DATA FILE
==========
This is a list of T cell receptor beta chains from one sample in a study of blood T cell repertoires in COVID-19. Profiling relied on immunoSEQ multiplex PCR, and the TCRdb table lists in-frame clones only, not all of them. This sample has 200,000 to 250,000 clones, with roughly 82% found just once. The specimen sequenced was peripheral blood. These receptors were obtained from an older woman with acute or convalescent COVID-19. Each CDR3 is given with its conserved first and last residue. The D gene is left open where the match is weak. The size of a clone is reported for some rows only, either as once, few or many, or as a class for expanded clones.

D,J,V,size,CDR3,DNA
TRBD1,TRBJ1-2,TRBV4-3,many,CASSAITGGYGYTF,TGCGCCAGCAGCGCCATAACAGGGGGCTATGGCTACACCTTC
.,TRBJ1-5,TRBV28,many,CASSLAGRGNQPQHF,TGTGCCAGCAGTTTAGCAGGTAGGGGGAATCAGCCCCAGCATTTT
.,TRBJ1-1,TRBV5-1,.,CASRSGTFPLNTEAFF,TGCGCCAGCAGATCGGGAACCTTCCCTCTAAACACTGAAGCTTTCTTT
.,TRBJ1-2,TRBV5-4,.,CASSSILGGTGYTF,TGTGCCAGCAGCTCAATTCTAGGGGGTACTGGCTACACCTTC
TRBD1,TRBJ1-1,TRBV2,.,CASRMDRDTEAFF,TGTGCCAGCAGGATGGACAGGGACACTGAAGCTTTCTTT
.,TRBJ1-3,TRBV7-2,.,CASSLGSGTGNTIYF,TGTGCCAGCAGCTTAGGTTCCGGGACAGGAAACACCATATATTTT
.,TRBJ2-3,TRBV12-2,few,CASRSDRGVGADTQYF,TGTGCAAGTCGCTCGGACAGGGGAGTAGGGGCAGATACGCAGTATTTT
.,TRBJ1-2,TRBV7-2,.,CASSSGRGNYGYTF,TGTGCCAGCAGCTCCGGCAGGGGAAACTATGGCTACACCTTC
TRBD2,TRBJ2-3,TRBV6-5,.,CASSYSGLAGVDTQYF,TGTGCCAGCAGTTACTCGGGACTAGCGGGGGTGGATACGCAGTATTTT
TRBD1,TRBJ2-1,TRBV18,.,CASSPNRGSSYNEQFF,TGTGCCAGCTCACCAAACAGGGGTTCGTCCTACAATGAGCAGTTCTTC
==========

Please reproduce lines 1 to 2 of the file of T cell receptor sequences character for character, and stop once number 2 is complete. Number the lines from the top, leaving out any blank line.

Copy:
This is a list of T cell receptor beta chains from one sample in a study of blood T cell repertoires in COVID-19. Profiling relied on immunoSEQ multiplex PCR, and the TCRdb table lists in-frame clones only, not all of them. This sample has 200,000 to 250,000 clones, with roughly 82% found just once. The specimen sequenced was peripheral blood. These receptors were obtained from an older woman with acute or convalescent COVID-19. Each CDR3 is given with its conserved first and last residue. The D gene is left open where the match is weak. The size of a clone is reported for some rows only, either as once, few or many, or as a class for expanded clones.

D,J,V,size,CDR3,DNA